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Hamas responds to cease-fire proposal backed by UN Security Council


(NewsNation) — Qatar and Egypt received a response Tuesday from Hamas and the Palestinian factions on a cease-fire proposal recently endorsed by the United Nations Security Council, Qatar’s Ministry of Foreign Affairs announced on X.

“The two sides confirm that their joint mediation efforts with the United States of America will continue until an agreement is reached and that the mediators will examine the response and coordinate with the parties concerned regarding the next steps,” Qatar’s Ministry of Foreign Affairs wrote.

White House national security spokesperson John Kirby said Tuesday afternoon it is “helpful” to have Hamas’ response to the resolution but declined immediate comment as U.S. officials are still reviewing it.

Leaders from countries around the world, as well as lawmakers and activists in the United States, have been pushing for a cease-fire in the Israel-Hamas war. Israel’s offensive has killed more than 37,100 people in Gaza and displaced most of the people living there. Palestinians are facing widespread hunger because the war has largely cut off the flow of food, medicine and other supplies.

The offensive began after Hamas’ Oct. 7 attack on Israel, when militants killed some 1,200 people and took 250 hostage.

Cease-fire proposal

Of the 15 members of the United Nations Security Council, 14 of them voted to adopt the resolution supporting the cease-fire deal, including the United States. Russia abstained from the vote, with U.N. Ambassador Vasily Nebenzia saying it’s because details of the three-phase plan haven’t been disclosed, and they still “have a whole host of questions.”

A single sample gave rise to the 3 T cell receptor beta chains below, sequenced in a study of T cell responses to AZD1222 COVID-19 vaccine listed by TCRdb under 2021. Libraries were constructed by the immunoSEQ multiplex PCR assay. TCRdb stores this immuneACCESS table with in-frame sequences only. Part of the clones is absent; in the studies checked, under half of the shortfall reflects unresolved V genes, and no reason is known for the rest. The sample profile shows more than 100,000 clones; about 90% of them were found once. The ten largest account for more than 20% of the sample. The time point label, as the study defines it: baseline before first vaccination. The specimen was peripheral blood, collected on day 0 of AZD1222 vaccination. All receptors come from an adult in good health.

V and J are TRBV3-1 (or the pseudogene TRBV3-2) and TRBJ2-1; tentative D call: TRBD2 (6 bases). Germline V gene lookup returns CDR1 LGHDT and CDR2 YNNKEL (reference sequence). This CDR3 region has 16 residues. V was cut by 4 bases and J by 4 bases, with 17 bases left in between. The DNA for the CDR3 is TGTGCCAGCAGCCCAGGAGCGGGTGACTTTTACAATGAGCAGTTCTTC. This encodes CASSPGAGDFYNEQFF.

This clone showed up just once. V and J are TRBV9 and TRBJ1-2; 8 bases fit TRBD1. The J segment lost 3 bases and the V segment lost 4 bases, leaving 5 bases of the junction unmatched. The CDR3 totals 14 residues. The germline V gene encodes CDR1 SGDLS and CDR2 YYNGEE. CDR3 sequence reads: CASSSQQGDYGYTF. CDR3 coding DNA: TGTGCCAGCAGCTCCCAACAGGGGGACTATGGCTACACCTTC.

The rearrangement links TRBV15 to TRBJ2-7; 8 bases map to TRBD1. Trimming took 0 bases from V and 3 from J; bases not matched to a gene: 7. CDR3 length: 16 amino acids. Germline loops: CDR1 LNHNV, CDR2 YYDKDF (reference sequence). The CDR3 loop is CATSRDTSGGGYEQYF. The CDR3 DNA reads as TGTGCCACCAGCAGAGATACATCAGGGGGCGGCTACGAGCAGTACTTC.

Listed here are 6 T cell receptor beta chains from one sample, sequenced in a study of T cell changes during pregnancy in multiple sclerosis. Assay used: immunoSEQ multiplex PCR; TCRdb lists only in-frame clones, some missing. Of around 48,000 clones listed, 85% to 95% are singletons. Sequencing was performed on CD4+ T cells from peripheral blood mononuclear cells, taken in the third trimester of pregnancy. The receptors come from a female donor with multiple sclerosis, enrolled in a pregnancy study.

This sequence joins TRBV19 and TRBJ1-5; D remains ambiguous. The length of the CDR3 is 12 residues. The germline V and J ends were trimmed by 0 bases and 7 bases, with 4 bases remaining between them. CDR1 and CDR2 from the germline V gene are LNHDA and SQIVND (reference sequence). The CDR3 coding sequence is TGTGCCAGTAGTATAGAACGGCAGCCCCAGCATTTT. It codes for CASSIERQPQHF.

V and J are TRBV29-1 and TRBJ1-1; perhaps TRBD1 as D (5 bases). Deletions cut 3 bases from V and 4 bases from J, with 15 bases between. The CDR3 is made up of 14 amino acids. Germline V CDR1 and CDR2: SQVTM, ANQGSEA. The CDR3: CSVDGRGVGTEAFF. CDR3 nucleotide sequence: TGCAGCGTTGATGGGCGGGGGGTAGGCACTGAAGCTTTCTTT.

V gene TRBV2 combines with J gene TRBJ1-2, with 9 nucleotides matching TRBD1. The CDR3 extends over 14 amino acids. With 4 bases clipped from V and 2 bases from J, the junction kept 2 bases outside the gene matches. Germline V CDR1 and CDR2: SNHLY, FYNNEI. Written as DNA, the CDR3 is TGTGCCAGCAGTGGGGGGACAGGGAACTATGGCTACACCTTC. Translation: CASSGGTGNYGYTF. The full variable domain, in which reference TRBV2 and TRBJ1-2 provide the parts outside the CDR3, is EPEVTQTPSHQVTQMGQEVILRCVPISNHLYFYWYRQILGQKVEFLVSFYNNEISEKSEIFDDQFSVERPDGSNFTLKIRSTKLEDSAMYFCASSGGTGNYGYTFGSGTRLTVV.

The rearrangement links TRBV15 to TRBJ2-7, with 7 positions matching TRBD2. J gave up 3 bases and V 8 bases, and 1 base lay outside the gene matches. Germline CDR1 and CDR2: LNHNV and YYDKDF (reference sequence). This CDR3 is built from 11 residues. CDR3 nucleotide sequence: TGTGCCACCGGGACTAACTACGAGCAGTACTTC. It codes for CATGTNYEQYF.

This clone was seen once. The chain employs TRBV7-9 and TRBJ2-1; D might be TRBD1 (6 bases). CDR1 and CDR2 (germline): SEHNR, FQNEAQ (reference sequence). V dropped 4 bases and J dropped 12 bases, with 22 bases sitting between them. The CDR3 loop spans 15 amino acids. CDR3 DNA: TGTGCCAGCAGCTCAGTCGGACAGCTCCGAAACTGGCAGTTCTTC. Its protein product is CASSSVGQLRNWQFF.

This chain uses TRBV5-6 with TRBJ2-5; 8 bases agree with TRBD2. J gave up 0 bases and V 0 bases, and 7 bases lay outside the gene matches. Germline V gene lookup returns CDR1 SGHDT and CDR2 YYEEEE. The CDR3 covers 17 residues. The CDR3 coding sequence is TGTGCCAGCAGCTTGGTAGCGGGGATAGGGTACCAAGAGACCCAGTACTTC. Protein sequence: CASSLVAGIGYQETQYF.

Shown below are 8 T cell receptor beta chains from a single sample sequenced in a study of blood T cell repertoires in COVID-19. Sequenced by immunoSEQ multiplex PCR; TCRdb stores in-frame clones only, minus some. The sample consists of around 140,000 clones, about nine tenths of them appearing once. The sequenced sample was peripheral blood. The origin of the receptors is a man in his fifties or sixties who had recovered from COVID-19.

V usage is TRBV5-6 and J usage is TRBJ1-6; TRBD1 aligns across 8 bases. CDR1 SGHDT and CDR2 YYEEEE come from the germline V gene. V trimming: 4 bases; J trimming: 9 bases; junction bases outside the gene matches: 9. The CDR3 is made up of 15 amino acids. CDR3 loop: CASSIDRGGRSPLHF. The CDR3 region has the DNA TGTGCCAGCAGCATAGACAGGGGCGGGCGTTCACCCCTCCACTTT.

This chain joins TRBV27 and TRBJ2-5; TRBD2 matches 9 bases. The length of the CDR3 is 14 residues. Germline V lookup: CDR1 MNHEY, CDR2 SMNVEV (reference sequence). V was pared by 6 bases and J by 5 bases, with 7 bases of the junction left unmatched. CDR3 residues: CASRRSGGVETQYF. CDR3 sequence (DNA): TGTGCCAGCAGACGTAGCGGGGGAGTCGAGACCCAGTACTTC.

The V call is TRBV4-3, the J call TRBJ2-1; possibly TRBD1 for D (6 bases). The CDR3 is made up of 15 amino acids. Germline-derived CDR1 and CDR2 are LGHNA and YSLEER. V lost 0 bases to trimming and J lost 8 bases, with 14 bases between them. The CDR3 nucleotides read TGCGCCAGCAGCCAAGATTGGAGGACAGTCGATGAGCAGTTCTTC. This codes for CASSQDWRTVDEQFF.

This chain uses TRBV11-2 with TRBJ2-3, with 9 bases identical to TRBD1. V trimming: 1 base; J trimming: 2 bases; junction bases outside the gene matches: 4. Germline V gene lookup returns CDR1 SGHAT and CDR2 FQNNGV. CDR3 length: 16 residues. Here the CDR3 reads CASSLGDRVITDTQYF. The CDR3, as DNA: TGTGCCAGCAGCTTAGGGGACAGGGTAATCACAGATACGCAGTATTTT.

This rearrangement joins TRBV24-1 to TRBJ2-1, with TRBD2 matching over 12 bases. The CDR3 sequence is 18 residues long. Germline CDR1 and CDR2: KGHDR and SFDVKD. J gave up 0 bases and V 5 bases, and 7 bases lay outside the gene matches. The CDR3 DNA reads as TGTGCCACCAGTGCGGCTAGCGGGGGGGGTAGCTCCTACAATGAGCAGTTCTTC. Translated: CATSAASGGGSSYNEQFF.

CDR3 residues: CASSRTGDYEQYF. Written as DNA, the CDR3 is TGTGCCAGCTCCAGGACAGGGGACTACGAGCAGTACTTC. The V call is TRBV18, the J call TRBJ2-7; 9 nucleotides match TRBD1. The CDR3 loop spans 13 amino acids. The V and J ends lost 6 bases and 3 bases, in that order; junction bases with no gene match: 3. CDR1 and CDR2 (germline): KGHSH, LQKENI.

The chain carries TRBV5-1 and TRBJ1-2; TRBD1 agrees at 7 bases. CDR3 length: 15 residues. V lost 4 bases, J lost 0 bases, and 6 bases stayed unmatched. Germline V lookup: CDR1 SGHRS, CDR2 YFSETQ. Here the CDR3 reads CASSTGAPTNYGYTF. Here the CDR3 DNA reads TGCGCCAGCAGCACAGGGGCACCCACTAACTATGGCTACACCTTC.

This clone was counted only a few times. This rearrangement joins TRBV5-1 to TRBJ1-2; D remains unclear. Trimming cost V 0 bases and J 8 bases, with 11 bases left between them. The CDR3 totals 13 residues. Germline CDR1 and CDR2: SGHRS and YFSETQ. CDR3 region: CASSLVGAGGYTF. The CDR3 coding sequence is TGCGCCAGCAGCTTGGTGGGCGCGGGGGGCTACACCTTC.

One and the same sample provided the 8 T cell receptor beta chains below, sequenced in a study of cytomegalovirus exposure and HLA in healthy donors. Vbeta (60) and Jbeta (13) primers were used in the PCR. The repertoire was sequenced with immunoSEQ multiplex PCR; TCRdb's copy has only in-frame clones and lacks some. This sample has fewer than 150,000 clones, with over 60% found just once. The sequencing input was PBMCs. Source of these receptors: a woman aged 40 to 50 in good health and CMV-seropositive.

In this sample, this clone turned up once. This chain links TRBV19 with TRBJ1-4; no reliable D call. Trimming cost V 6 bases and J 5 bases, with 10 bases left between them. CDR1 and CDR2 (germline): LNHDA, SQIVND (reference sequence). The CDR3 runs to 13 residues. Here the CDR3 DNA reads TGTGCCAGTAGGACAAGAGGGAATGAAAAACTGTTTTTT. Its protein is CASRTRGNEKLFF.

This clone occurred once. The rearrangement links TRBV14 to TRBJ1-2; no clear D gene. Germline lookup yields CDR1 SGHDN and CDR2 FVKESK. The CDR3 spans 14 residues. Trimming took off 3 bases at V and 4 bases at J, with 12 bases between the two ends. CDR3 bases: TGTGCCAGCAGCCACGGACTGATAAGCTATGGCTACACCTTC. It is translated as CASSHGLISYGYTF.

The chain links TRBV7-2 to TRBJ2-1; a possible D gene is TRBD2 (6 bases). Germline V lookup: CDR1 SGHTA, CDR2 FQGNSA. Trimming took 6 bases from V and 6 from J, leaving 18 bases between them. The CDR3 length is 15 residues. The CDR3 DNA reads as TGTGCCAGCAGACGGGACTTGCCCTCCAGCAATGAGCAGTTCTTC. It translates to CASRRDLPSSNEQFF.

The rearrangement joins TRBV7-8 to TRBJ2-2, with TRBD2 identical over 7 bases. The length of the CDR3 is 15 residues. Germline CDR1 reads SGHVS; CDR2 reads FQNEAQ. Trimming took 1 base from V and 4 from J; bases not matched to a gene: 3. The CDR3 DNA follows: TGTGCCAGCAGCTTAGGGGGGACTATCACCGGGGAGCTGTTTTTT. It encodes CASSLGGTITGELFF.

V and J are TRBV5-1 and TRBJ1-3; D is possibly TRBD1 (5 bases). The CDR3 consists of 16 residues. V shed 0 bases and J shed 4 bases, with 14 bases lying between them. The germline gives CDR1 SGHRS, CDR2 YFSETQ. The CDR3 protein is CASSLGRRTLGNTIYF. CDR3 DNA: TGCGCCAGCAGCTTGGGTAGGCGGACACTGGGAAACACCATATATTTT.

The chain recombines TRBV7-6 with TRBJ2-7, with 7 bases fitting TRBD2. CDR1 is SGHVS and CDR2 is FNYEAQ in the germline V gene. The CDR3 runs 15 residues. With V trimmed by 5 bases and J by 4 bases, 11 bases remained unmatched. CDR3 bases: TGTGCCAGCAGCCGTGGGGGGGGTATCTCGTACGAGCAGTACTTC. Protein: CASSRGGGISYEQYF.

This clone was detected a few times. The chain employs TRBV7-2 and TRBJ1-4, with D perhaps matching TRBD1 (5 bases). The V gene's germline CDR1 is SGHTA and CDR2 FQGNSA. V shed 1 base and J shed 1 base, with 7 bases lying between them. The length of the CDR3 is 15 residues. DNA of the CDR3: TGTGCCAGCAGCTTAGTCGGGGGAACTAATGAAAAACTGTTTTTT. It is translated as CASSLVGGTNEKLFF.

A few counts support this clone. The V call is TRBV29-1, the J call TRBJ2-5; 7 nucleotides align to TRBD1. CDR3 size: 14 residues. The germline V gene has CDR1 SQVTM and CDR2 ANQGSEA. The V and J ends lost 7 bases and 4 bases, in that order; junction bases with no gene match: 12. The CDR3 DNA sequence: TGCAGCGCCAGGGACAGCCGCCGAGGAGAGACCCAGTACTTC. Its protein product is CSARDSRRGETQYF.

The proposal is split into three “phases” that officials say will lead to a “lasting and comprehensive end to the fighting.”

The first phase, according to the U.N., is an “immediate, full, and complete cease-fire with the release of hostages including women, the elderly and the wounded, the return of the remains of some hostages who have been killed, and the exchange of Palestinian prisoners.” In this phase, Israeli forces would withdraw from “populated areas” in Gaza.

During the second phase, there would be a permanent end to hostilities in exchange for the release of the rest of the hostages in Gaza and a full withdrawal of Israeli forces from the area. A “major multiyear reconstruction plan” for Gaza would begin in the third phase, with the remains of any dead hostages still in the Strip being returned to Israel.

A cease-fire under the first phase would continue as long as negotiations do, per the resolution.

According to the U.N., the resolution rejects any attempts to change the demographics or territory of the Gaza Strip. It also commits to a two-state solution and “stresses the importance of unifying the Gaza Strip with the West Bank under the Palestinian Authority.”

Blinken in the Middle East

U.S. Secretary of State Antony Blinken, visiting the Middle East this week for the eighth time since Oct. 7, has been trying to push through the deal.

On Tuesday, he met with Israeli officials in Tel Aviv and continued pressuring Hamas to accept the proposal, saying that the U.N. Security Council’s vote support makes it “as clear as it possibly could be” that the world backs the plan.

Blinken said the proposal would bring an immediate cease-fire and commit the parties to negotiate an enduring one.

“The cease-fire that would take place immediately would remain in place, which is manifestly good for everyone. And then we’ll have to see,” Blinken said.

The Associated Press contributed to this report.